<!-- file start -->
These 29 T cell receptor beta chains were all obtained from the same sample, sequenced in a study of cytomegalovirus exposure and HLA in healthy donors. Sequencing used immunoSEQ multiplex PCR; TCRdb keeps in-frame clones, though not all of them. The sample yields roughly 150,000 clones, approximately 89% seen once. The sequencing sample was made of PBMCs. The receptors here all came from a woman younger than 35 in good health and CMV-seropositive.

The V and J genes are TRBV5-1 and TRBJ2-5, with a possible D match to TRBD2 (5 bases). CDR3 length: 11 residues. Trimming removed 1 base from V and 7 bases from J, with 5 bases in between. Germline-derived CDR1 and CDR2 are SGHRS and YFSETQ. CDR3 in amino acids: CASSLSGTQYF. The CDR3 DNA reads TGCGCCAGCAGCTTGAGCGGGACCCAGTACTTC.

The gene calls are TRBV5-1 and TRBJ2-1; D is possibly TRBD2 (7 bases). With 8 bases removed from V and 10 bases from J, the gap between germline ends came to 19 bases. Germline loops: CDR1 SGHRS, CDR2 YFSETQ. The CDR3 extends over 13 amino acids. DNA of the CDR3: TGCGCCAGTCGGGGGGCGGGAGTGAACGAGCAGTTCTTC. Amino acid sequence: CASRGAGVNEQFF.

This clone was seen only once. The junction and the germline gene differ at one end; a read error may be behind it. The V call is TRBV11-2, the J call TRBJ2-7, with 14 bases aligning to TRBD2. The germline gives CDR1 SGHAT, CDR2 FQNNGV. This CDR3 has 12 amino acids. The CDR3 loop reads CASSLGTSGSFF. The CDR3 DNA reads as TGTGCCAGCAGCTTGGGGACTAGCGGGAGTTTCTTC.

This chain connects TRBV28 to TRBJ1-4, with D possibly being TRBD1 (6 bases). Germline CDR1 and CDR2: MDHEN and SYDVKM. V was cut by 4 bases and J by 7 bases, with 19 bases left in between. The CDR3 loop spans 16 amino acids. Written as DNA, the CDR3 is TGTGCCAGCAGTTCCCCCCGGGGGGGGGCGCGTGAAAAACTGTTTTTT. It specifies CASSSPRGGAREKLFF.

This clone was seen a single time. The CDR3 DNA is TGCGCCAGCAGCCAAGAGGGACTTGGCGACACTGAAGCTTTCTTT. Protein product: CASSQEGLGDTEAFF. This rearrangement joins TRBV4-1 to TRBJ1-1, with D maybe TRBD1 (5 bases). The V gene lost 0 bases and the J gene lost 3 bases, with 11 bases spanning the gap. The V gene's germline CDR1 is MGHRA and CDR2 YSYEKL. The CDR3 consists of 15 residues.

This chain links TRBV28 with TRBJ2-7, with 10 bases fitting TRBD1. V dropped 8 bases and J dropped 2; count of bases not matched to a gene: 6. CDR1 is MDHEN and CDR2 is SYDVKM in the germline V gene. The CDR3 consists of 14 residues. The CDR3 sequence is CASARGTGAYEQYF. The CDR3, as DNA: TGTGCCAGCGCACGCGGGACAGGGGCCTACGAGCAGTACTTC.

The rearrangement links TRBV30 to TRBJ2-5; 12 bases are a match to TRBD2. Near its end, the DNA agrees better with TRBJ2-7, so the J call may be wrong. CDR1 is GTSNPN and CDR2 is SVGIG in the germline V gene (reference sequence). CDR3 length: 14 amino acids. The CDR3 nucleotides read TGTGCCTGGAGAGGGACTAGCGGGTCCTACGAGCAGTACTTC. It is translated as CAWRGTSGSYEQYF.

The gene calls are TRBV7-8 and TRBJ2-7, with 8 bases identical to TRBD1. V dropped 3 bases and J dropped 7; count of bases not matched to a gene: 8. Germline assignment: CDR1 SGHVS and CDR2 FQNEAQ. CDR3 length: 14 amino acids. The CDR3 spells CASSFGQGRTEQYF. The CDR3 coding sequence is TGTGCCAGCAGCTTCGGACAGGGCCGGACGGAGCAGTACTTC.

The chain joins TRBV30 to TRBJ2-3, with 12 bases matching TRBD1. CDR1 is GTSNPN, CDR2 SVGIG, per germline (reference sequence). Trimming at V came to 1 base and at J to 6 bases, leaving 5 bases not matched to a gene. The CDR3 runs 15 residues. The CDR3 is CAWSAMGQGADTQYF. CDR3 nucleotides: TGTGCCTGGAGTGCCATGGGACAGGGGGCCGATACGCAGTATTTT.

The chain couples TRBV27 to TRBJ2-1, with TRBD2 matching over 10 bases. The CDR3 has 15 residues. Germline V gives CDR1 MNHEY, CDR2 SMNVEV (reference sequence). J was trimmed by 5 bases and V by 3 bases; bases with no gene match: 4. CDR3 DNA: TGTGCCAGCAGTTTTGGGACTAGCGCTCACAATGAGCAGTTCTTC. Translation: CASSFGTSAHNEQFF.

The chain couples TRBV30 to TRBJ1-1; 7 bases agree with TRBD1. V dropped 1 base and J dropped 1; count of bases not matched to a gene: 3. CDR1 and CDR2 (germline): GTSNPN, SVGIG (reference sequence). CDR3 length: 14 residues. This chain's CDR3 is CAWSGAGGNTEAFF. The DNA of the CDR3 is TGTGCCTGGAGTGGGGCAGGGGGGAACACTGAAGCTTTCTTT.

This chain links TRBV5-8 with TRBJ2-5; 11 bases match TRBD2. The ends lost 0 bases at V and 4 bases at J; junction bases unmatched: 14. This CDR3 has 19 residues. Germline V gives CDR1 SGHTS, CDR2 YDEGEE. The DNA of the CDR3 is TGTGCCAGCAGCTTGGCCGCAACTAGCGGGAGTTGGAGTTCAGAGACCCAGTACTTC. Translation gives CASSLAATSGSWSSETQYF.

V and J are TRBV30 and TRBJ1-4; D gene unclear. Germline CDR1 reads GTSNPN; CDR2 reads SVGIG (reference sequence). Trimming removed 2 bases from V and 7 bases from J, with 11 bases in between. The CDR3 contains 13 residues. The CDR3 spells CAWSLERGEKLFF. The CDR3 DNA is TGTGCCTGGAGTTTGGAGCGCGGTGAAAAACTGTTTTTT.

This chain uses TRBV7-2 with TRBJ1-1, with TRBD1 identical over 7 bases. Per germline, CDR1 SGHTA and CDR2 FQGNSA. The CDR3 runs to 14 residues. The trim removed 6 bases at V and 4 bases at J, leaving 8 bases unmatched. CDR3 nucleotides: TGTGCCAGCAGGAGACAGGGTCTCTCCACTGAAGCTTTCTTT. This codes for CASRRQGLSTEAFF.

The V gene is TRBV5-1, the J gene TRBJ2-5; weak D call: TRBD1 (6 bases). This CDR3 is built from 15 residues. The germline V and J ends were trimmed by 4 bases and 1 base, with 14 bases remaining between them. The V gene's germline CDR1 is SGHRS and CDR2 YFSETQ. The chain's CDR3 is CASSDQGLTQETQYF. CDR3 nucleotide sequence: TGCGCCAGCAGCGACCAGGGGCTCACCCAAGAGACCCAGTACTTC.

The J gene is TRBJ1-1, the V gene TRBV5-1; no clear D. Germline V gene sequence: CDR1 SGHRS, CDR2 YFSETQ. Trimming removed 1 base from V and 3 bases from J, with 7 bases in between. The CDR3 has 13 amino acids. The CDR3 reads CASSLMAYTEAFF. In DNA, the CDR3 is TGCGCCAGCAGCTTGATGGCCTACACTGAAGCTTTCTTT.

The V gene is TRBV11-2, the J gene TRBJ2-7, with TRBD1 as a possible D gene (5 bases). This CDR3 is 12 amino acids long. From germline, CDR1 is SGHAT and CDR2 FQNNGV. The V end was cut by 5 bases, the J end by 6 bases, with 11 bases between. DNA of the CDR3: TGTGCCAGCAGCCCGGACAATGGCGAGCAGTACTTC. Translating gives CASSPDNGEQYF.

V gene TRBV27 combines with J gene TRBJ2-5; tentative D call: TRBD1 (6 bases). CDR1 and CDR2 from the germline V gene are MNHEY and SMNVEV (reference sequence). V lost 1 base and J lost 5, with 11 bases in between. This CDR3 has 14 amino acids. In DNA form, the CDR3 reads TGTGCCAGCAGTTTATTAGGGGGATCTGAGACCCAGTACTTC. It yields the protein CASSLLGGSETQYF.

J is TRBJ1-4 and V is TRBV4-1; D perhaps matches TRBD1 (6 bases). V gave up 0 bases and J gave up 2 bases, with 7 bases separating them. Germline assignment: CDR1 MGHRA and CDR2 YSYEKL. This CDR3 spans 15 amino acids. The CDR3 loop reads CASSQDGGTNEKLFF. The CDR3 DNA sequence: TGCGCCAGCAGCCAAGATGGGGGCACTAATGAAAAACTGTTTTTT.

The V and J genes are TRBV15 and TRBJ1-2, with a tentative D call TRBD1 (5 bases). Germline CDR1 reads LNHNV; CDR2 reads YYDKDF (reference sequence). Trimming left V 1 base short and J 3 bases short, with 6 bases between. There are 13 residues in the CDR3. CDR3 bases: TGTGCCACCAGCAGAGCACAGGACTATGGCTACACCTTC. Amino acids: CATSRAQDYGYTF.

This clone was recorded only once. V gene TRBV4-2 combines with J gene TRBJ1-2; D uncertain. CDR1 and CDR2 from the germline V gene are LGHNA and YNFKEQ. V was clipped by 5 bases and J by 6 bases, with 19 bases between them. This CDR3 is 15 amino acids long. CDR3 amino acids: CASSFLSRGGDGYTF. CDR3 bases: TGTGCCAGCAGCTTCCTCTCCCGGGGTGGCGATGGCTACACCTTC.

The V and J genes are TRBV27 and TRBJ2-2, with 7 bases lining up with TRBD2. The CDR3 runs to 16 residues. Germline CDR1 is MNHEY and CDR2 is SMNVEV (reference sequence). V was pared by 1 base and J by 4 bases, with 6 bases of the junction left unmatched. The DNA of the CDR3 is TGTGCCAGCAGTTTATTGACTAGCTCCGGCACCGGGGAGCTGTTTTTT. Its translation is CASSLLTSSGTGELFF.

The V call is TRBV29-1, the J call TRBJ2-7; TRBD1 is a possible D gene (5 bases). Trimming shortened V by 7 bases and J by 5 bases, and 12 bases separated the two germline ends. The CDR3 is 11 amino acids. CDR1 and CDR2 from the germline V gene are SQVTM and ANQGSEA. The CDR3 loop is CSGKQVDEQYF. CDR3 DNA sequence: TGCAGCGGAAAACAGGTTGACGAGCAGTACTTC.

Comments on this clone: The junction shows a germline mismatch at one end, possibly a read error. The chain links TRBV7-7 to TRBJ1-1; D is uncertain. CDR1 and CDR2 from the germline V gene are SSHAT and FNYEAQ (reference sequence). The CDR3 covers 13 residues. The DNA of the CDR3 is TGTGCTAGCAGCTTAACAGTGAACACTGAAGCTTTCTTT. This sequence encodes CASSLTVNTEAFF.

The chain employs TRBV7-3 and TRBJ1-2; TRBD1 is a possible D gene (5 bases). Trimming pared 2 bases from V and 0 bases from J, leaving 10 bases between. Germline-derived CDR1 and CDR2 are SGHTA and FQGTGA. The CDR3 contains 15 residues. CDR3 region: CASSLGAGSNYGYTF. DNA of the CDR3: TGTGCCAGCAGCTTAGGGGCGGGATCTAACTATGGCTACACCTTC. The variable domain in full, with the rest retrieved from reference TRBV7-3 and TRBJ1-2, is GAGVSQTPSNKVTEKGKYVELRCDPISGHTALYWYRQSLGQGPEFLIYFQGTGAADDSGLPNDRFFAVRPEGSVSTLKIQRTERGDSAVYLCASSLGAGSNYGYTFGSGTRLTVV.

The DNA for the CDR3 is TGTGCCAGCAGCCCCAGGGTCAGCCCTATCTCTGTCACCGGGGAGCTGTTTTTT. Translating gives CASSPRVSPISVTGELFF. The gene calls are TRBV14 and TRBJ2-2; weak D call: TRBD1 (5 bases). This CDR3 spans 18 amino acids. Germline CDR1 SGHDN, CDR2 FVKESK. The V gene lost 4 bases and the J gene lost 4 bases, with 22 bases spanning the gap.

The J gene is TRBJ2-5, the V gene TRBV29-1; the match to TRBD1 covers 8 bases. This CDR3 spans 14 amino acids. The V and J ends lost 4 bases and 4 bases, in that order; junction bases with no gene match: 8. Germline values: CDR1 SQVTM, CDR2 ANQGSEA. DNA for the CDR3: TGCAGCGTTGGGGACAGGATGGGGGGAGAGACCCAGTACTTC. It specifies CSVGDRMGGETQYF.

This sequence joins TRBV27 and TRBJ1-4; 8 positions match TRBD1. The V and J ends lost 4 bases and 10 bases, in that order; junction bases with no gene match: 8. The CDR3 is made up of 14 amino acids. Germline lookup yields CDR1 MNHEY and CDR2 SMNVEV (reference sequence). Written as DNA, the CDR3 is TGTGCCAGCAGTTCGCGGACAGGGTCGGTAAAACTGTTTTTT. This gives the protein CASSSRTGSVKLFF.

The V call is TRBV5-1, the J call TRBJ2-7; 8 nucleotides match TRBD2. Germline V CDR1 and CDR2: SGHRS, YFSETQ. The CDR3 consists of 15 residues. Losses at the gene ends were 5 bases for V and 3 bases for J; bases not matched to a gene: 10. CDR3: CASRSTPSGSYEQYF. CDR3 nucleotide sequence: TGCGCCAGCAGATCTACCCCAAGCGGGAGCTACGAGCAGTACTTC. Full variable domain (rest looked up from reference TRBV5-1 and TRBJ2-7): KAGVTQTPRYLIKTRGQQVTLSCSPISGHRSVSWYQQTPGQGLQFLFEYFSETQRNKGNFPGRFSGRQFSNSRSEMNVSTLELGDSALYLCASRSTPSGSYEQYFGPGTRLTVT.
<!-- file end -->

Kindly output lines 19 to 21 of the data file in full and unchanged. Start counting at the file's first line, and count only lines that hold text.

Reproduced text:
V gene TRBV27 combines with J gene TRBJ2-5; tentative D call: TRBD1 (6 bases). CDR1 and CDR2 from the germline V gene are MNHEY and SMNVEV (reference sequence). V lost 1 base and J lost 5, with 11 bases in between. This CDR3 has 14 amino acids. In DNA form, the CDR3 reads TGTGCCAGCAGTTTATTAGGGGGATCTGAGACCCAGTACTTC. It yields the protein CASSLLGGSETQYF.

J is TRBJ1-4 and V is TRBV4-1; D perhaps matches TRBD1 (6 bases). V gave up 0 bases and J gave up 2 bases, with 7 bases separating them. Germline assignment: CDR1 MGHRA and CDR2 YSYEKL. This CDR3 spans 15 amino acids. The CDR3 loop reads CASSQDGGTNEKLFF. The CDR3 DNA sequence: TGCGCCAGCAGCCAAGATGGGGGCACTAATGAAAAACTGTTTTTT.

The V and J genes are TRBV15 and TRBJ1-2, with a tentative D call TRBD1 (5 bases). Germline CDR1 reads LNHNV; CDR2 reads YYDKDF (reference sequence). Trimming left V 1 base short and J 3 bases short, with 6 bases between. There are 13 residues in the CDR3. CDR3 bases: TGTGCCACCAGCAGAGCACAGGACTATGGCTACACCTTC. Amino acids: CATSRAQDYGYTF.